“The Ghanaian protesters against Gandhi understand this at some fundamental level. Indeed the equation of Gandhi with power is the subtext of their protest: the petition calling for the removal of the statue insists that it is ‘better to stand up for our dignity than to kowtow to the wishes of a burgeoning Eurasian superpower’. Whatever India once meant as a leading postcolonial state speaking truth to geopolitical power, it weighs increasingly heavily on the African continent through its investment, infrastructure-building and hunger for resources, notably land. And in a striking parallel with the grouse against Gandhi, India increasingly features in African public consciousness via alarmingly frequent reports of racist hate crimes against Africans, especially students, in India. Prompted by the murder of a Congolese man in New Delhi, African Heads of Mission threatened to boycott the Africa Day celebrations organised by the Indian Council for Cultural Relations in June 2016, the very month in which the Indian President unveiled the Gandhi statue in Accra. At least one of the Ghanaian protesters has noted that the best way to deepen relations between Africa and India might be to protect African students who are repeatedly under attack in India.”

A Gandhi statue ruining what would be a beautiful built landscape in Ghana. A pied crow flies by under a cloudy sky judging those who placed it there. Photo and quotes from
A Gandhi statue ruining what would be a beautiful built landscape in Ghana. A pied crow flies by under a cloudy sky judging those who placed it there. Photo and quotes from


The misconception that satyagraha is Gandhian when it is, in fact, Buddhist and Ambedkar held a Mahad satyagraha 3 years before Gandhi did. Both sources I linked are problematic and misinformed, in ways but very valuable.

Statute books describe the Indians as belonging to the “aboriginal or semi-barbarous race of Asia” while as a matter of fact there is hardly one Indian in South Africa belonging to the aboriginal stock. Santhals of Assam will be as useless in South Africa as the natives of that country…” Racist and Anti-Adivasi Statements by Gandhi. Mumbai Sept 26, 1896.

World Farm Animals Day is a Gandhi memorial, it needs to be abolished (as do animal exploitation farms). Why, white people, why are there so many more things to abolish in the world, only thanks to you? Why are you hating on human animals and worshipping a dead immoral guy, just to hide the fact that you hate oppressed Indians, Indigenous and Black folks (sexually assaulted or exploited survivors and women)? It’s not fine just because other Gandhians hate them too, along with some known leaders. In this day and age, there is no misconception possible, like there was before, at least for some deceased movement leaders outside India. Dumping Gandhi does not mean appreciating Godse. White vegans probably don’t even know who Godse is.

Readers, if you’ve seen it yesterday or elsewhere, you may have already signed this petition. Otherwise, please consider signing and sharing!

Footnotes if you don’t want to click certain links:

The facebook photo linked has the text and context in comment, it is as follows: 

I believe that caste has saved Hinduism from disintegration. But
like every other institution it has suffered from excrescences. I consider
the four divisions alone to be fundamental, natural and essential.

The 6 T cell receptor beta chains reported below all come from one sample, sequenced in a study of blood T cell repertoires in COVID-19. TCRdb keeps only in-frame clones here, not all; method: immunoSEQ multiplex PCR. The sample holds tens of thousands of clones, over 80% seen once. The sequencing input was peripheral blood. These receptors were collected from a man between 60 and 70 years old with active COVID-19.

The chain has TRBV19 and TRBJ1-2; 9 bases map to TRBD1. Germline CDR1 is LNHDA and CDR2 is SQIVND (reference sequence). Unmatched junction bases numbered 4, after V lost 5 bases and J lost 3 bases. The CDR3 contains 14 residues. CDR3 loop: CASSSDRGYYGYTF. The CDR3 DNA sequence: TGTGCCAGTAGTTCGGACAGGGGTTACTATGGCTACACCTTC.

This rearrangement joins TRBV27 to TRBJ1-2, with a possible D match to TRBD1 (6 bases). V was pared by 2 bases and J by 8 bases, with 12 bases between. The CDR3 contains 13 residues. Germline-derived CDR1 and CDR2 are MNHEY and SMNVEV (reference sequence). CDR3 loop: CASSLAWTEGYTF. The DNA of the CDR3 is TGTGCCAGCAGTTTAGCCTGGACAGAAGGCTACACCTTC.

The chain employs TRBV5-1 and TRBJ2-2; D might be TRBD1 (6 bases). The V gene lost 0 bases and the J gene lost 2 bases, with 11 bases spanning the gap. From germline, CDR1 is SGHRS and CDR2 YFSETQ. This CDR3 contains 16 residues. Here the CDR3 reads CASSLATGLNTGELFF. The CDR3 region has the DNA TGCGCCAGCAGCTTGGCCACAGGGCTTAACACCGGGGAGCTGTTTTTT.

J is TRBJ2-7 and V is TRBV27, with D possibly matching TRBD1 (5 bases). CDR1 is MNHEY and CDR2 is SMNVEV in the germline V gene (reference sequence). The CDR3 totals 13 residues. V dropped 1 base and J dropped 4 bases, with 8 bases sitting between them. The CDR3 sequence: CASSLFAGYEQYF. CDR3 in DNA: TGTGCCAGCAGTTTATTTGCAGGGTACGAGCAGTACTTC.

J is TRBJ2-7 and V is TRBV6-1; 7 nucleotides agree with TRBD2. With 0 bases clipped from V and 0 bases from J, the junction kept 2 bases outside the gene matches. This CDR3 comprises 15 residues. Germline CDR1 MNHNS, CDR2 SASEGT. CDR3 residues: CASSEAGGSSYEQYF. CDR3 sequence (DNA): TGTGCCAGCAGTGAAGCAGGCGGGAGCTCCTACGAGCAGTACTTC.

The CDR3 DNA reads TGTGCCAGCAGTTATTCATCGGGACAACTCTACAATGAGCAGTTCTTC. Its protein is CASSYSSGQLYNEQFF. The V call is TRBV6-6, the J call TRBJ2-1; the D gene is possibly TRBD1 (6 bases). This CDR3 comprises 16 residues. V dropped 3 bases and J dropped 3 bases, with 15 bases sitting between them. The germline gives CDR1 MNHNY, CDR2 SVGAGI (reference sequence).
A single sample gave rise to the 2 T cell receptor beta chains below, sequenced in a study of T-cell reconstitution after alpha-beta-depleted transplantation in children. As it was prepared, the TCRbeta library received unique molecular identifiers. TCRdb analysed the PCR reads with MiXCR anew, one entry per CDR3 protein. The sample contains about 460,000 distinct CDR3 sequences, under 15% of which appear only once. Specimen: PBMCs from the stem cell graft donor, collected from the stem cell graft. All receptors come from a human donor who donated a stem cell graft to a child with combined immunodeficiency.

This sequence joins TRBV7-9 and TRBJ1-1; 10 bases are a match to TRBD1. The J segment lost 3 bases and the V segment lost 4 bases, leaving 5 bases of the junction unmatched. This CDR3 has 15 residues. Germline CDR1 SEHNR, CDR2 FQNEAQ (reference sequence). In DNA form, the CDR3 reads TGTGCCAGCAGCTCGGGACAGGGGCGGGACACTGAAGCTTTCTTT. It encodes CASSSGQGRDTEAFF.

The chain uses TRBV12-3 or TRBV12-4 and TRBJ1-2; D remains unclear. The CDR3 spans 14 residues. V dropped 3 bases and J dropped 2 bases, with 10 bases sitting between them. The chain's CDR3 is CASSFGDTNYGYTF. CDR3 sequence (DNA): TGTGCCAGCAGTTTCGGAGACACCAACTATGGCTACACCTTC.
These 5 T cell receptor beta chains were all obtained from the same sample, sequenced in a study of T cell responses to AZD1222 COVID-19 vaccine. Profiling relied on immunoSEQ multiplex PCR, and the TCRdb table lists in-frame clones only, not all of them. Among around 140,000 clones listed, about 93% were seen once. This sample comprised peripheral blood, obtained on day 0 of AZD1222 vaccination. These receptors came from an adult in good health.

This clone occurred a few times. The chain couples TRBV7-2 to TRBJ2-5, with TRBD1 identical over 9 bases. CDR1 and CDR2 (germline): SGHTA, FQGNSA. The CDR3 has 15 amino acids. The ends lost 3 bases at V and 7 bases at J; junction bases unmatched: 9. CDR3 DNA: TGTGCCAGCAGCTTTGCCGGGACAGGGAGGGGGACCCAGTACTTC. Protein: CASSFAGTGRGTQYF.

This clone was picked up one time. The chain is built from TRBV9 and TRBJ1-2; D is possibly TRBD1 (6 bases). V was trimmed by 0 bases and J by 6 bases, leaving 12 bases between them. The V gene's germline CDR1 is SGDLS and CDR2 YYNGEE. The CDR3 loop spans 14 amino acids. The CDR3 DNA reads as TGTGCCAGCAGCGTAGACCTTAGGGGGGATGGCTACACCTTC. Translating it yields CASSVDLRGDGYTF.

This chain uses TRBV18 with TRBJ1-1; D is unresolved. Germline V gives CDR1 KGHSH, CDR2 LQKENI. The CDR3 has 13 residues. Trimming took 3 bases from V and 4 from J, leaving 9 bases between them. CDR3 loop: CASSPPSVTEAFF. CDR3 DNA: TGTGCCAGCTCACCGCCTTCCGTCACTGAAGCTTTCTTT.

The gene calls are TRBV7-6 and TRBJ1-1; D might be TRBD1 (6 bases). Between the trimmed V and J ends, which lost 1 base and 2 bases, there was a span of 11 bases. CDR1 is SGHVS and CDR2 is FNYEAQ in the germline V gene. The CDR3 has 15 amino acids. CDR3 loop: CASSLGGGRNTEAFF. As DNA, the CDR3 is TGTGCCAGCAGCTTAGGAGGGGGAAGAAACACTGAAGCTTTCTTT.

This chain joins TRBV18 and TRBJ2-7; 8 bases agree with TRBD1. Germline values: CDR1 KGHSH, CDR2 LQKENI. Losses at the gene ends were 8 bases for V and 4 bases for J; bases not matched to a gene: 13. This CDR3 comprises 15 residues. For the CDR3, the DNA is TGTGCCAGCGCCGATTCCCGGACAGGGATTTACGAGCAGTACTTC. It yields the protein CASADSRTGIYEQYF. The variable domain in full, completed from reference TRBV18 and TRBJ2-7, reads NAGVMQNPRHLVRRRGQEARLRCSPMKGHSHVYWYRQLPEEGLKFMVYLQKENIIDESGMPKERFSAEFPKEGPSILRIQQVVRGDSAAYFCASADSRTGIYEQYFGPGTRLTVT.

The innumerable subcastesare sometimes a convenience, often a
hindrance. The sooner there is fusion, the better….

One of my correspondents suggests that we should
abolish the caste [system] but adopt the class system of Europe –
meaning thereby, I suppose, that the idea of heredity in caste
should be rejected. I am inclined to think that the law of heredity
is an eternal law and any attempt to alter that law must lead us, as
it has before led [others], to utter confusion….

If Hindus believe, as they must believe, in reincarnation [and]
transmigration, they must know that Nature will, without any
possibility of mistake, adjust the balance by degrading a Brahmin, if
he misbehaves himself, by reincarnating him in a lower division,and
translating one who lives the life of a Brahmin in his present incarnation
to Brahminhood in his next.

-Young India, Vol. III, by M. K. Gandhi

Another quote h/t Thenmozhi Soundararajan

“The ideal bhangi of my conception would be a Brahmin par-excellence, possibly even excel him. It is possible to envisage-the existence of a bhangi without a
Brahmin. But without the former the latter could not be, It is the bhangi who enables society to live. A bhangi does for society what a mother does for her baby. A mother washes her baby of the dirt and insures his health. Even so the bhangi protects and safeguards the health of that entire community by maintaining sanitation for it. The Brahmin’s duty is to look after the sanitation of the soul, the bhangi’s that of the body of society. But there is a difference in practice ; the Brahmin generally does not live up to his duty, the bhangi does willy-nilly no doubt.

But that is not all. My ideal bhangi would know the quality of night-soil and urine. He would keep a close watch on these and give a timely warning to the individual concerned. Thus, he will give a timely notice of the results of his examination of the excreta. That presuppposes a
scientific knowledge of the requirements of his profession. He would likewise be an authority on the subject of disposal of night-soil in small villages as well as big cities and his advice and guidance in the matter would be sought for and freely given to society. It goes without saying that he would have the usual learning necessary for reaching the
standard here laid down for his profession. Such an ideal bhangi while deriving his livelihood from his occupation, would approach it only as a sacred duty. In other words he would not dream of amassing wealth out of it. He would consider himself responsible for the proper removal and